Holidays and downtime on the job
This time of year, folks look forward to taking time off from their jobs and spending time with family. Most of your workers, subconsultants, and vendors do, too. Add to that that many owners may be unreachable during the holidays, and it seems that sometimes it is impossible to get anything done during December.
Despite all the festive good cheer, be careful not to let the holiday season turn into a claim for delay on a project. Project holidays are usually set at the beginning of a job. It is a good idea to review your contract and any set calendars agreed to prior to making assumptions about what days will be considered non-work days. Discuss anticipated absences early in the month, and determine back-up plans for when a needed individual (for example, the architect) is not reachable. If the owner will be unavailable, has he delegated decision making authority in his absence? Anticipating potential problems and solutions to them can make the difference between a productive month and weeks of float creep.
If you experience problems due to the vacation of others, be sure to document the delays and timely request an extension of time. Under AIA A201 8.3.1, the contract time shall be extended by change order if the contractor is delayed in the progress of the Work by an act or neglect of the Owner, Architect, or a separate contractor employed by the Owner. Contract adjustments due to the delay are also available. Likewise, Consensus DOCS 200, at 6.3.1, contains a similar provision for compensation for delay damages caused by others.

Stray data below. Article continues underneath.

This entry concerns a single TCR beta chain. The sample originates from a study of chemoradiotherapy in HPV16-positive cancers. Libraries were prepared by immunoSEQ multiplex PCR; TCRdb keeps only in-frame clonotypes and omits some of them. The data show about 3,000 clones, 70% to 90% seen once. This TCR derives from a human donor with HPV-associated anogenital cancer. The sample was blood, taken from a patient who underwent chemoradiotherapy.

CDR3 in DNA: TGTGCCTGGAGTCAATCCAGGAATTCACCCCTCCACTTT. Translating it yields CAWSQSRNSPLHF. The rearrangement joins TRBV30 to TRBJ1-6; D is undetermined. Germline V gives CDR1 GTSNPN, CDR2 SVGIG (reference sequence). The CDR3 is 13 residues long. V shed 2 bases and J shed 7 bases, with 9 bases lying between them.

Under EJCDC documents, however, only an extension of time, and not an equitable cost increase to the contract, is the remedy for a delay experienced by a contractor. EJCDC C-700 12.03.
Regardless of the form of contract on your Project, be sure do document all delays experienced due to the unavailability of others. Make claims for time and/or money adjustments in accordance with your contract for all such delays to avoid finding yourself short on time at the end of the Project.
Oh, and happy holidays!
Photo: google lego calendar by keso s via Creative Commons license.